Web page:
Smart. Scientific. Psychic? The decidedly distinctive team of Shawn Spencer (James Roday) and Burton Guster (Dulé Hill) from Psych P.I. are back for more laughs, more mystery, and more highly unusual cases in every wildly entertaining episode of Season Four. They might disagree, but they can always depend on each other. In this captivating season of whimsical and wonderful whodunits, their friendship and their business will be put to the test by a slew of potential culprits that include werewolves, ghosts, a shark, and those they trust the most. Guest-starring Sendhil Ramamurthy (Heroes), James Brolin (Catch Me If You Can), Rachael Leigh Cook (She’s All That) and Ally Sheedy (The Breakfast Club), Psych continues to captivate viewers with the quirkiest detective duo to ever take on a case.
offers the cable equivalent of comfort food. The show throws few curve balls--there's no need to revamp a winning formula--and Shawn (James Roday) and Gus (Dulé Hill) are always good company (granted, Roday remains a shameless mugger, but Hill provides the perfect foil). Among their escapades in year 4, the duo travels to Canada to catch a thief (Cary Elwes), to the land of the rich to solve a murder (with Christine Baranski as the widow), and to the Old West to stop a vandal (with James Brolin as the sheriff).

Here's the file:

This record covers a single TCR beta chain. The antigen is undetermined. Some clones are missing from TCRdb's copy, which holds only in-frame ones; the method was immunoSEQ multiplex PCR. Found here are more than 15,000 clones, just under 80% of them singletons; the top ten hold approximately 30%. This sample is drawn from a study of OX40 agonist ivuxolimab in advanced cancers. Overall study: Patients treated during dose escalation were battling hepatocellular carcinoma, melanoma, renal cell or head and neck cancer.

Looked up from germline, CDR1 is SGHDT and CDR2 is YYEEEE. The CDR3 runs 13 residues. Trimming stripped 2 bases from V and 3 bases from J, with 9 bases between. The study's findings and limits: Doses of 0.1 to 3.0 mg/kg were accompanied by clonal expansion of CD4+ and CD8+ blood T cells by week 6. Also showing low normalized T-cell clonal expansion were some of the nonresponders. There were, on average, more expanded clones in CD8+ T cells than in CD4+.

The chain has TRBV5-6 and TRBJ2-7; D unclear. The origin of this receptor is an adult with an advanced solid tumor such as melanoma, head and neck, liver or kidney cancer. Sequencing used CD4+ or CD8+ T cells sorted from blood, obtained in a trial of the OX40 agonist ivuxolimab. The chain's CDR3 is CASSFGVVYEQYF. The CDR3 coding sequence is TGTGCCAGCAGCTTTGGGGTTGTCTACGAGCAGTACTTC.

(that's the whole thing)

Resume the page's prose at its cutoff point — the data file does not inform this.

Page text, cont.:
As usual, the scary episodes stand out in the Scooby Doo-like way they blend humor with horror. This year, the detectives join forces with a priest (Ray Wise, well cast after his turn as Satan on Reaper), a self-described werewolf (Josh Malina), and their old nemesis Yang (Ally Sheedy), inspiring riffs on The Exorcist, Psycho, and other genre classics. They also have fun with music-themed stories, such as a case that works in some R&B stylings from Roday, Hill, Jaleel White, and SNL's Kenan Thompson. Plus, Boyz II Men gives the theme song some new jack swing (another episode gives it a Bollywood twist).
On the personal front, Gus and Henry (Corbin Bernsen) play the field, while Shawn continues to see Abigail (Rachel Leigh Cook), though he and Juliet (Maggie Lawson, Roday's real-life partner) still have feelings for each other. Like previous sets, this one comes loaded with extras: deleted scenes, a gag reel, entertaining audio commentaries, and insightful video commentaries. The latter feature, in which the writers hold sway, should hold special interest for fans and prospective screenwriters alike. Despite a few filler episodes, creator Steve Franks and crew deliver another enjoyable season--which ends on a chilling note. --Kathleen C. Fennessy